Here are a few lessons I’ve learned over this Pandemic Thanksgiving + start of Covid Christmastime: On the Wednesday before your it’s-just-us-this-year Thanksgiving, it’s really nice to cook the big meal with your kids while also not stressing about cleaning the house for company. …
How are you doing, you guys? Are you hanging in there? I’m sitting in the waiting room of my daughters’ gymnastics class right now, trying to get the last words of Book #2’s first draft on paper (one week behind schedule. TURBO WRITING: ENGAGE), and my head is …
I’ve fallen into the trap, you guys. And it wasn’t even like I was pushed. I jumped, both feet in, eyes open and not even holding my nose.
There’s no name for this trap, really. Because if I tried to describe it to you it’d sound more like oh-my-GAD-I’m-so-stressed-there’s-not-enough-time-in-the-day-holy-cow-I’m-never-going-to-be-able-to-do-it-all-WILLSOMEONEPLEASETELLTHOSECHILDRENTOSTOPBEINGSOLOUD?
It’s kind of like that. The Stressed Mommy trap. The Holiday Hellfire trap. The Fa La La $%#@ It trap.
Ooh. I guess I do have a name for it.
But I did it to myself. See, there’s the holiday stuff: the shopping, which I started early, thinking it would help my inevitable anxiety (BWAHAHAHA). There’s the decorating, and the wrapping, and the card ordering (I was going to go all Kardashian this year, but think they topped whatever I’d have dreamed up). There’s the cookie baking, and I should probably squeeze in some time with the kids at some point, I guess. I just got notification that my Christmas cards are being delivered today–and actually got a pit in my stomach. That’s not healthy.
There’s the school/parties/events stuff: all of a sudden my children are school-age and my calendar (and wallet) imploded. That happened quickly.
There’s the writing-books stuff. I have to like, write and edit some books and stuff.
And then there’s the house stuff. David and I decided that we’re going to try to sell our house (gulp) and find a new one (double gulp) after the holidays. Our listing agent thinks that, oh, the first week would be an excellent time to do so, to get ahead of the spring rush. This was perfectly fine by us, since Dave’s supposed to be working from home right now, and considering that at this moment he’s taking a conference call while pacing around the laundry basket full of clean clothes in our bedroom, the sooner the better. But there’s the de-cluttering. And the painting (have you seen our house? We live in a Crayola box. And apparently most potential buyers don’t care for cerulean blue in their dining rooms. Thanks a lot, most buyers.). And that it’s taken us seven years to finally replace the floors in our bathrooms only to move out and leave them behind. Because that makes sense, in David and Leah Land.
Do you do that, too? You can’t stand something in your house, but then get so used to it you don’t bother changing it? Why do we do that?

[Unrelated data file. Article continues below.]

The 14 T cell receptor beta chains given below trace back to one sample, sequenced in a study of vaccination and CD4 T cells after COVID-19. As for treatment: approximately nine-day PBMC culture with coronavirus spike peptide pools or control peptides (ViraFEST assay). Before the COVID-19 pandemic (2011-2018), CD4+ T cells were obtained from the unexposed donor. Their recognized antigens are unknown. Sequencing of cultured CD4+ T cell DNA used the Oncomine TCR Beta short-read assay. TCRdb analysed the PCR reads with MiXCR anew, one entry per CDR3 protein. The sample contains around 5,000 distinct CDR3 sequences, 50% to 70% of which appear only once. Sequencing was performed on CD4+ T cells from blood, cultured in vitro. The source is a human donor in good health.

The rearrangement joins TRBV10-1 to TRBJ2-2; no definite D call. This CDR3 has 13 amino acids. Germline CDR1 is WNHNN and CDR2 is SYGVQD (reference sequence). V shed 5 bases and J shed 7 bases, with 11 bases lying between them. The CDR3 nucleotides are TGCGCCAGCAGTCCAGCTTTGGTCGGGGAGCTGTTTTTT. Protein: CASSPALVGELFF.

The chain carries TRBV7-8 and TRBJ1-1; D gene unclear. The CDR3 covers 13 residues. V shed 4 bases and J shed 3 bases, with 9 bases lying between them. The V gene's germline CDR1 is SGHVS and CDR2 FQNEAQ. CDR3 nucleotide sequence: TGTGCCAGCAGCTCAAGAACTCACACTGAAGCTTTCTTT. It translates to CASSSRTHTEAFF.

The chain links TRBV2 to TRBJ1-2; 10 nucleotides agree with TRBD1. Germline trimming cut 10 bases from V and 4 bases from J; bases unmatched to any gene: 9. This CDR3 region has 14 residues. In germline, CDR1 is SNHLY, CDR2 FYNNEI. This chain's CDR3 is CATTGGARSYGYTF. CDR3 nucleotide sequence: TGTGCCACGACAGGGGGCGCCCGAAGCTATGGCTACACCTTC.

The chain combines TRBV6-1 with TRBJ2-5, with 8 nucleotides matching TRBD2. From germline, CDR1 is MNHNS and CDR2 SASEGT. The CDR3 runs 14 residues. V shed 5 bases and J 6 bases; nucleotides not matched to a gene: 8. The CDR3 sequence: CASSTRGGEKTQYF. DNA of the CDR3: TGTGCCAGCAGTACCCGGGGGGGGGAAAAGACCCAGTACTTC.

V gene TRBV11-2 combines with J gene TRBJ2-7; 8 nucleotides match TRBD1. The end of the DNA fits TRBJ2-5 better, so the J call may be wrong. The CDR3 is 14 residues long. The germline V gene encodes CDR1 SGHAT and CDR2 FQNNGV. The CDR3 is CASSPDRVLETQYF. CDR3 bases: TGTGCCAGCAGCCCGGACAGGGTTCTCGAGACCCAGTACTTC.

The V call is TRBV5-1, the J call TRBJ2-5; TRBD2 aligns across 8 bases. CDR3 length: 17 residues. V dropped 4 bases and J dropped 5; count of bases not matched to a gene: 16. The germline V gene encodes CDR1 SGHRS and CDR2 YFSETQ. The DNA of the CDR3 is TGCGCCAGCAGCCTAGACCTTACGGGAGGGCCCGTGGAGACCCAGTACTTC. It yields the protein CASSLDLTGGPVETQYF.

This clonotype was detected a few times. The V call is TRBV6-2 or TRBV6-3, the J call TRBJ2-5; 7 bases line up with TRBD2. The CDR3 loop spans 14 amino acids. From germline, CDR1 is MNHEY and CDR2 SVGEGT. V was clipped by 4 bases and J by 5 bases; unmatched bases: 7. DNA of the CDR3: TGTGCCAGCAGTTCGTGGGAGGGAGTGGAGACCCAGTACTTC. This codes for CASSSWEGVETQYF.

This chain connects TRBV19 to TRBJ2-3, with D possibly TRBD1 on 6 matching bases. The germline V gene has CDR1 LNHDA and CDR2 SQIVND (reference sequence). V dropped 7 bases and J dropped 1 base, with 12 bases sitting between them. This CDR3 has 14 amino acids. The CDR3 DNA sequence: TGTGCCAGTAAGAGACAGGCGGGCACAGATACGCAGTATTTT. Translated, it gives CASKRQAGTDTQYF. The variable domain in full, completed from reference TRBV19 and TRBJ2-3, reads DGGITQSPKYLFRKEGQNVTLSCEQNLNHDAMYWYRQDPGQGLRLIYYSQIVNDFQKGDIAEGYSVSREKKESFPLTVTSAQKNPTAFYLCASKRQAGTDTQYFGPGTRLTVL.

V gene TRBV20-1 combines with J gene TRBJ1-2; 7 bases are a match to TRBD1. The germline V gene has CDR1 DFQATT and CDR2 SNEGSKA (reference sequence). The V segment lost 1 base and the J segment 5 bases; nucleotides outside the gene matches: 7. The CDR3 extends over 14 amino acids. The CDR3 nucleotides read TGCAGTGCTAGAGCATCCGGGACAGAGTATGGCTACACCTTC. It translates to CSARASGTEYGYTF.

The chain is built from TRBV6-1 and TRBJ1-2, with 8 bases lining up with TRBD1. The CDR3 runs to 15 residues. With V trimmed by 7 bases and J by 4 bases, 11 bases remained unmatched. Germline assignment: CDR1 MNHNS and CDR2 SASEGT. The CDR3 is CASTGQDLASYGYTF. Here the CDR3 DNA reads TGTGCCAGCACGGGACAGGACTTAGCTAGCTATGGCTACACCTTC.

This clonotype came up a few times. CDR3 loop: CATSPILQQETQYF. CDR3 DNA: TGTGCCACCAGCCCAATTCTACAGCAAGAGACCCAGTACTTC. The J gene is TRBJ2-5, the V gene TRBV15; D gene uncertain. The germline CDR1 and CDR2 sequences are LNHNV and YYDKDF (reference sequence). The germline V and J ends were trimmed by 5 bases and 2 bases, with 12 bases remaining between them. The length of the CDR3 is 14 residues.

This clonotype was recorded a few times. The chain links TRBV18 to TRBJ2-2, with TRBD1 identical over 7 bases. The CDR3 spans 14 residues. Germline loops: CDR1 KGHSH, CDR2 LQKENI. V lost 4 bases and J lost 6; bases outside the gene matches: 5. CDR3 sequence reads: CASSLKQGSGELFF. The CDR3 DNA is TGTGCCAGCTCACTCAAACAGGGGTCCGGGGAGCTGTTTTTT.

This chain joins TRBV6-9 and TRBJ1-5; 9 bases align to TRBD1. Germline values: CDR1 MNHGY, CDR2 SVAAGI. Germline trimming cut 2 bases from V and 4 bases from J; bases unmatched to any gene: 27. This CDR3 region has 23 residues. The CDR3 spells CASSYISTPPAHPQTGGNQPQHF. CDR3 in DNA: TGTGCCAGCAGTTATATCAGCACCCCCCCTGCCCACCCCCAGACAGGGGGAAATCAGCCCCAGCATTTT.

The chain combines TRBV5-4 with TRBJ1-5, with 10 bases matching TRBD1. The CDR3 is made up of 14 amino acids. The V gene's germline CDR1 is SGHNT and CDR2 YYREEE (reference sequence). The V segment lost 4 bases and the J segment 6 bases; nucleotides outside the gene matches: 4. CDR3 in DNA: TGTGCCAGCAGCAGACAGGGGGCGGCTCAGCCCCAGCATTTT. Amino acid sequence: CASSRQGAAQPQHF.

(On a separate note, I’ve begun packing up the “extra” stuff from our kitchen to clear it out for staging, and can I just say? No normal American family needs as many beer and wine glasses as we own. Well, maybe the Obamas. Or the Kardashians (why do I keep referencing them? WWWHHYYYY??). But not those of us who haven’t thrown a properly huge party in the last three years. And by three I mean four.)
Oh, and Cian! I forgot about Cian (I mean, I didn’t forget you Cian, of course, if you read this in twenty years. You just broke four teeth and are the cutest thing in the world. I couldn’t forget you. But seriously, your New Year’s Eve birthday is throwing me off). He turns one in less than a month. I need to plan a party or something.
The girls are downstairs right now watching a show on my iPad while I finish this post and tidy up the mess of bubble wrap and packing tape that’s taken over my dining room. Cian is…um. I think he’s around the corner. I should probably go check on that. Somehow I need to figure out how to make this season as meaningful and joyful as it should be–while getting my shoes packed away so our closet looks like it has more room than it does (Bwahaha).
I came home from Target today (items purchased: stocking stuffers [damn you, dollar section at Target!], sippy cups, packing tape, lip gloss, wrapping paper, Snickers bar) and filled the candy dish in our family room with Hershey Kisses (dark chocolate, thank you, wrapped in oh-so-festive foil). That dish is normally empty, because hello, if it were ever filled, it would STILL end up empty (get it? ‘Cause we’d eat it all?). Each of the girls chose a candy (“I got puh-pul!” Quinn called), and within seconds their teeth were brown with slobbery goo and I was picking foil shavings out of the carpet. Saoirse did a little jump and said, “That was so good I’m going to barf my tongue out!”, and before I could stop laughing, Quinn piped up: “My tongue feels sparkly!”
I’m not quite sure where I’m going with this one, friends. My brain is all swirl-y and confused and bursting with “to-do” items and jittery stress. I hate that I feel this way, and that I’ve become one of those people other people write blog posts about (wait a minute. Now I’m writing that blog post. Whoa). But then you have my kids, bouncing around in the playroom (thank you, Hershey’s), exclaiming about sparkling tongues and how excited they are about one tiny piece of candy.
I think this all means one thing: I need to stop stressing about the big stuff and find joy in the little. Even if it does mean I’m going to be finding bits of crimson-colored foil scattered around my house for the next month.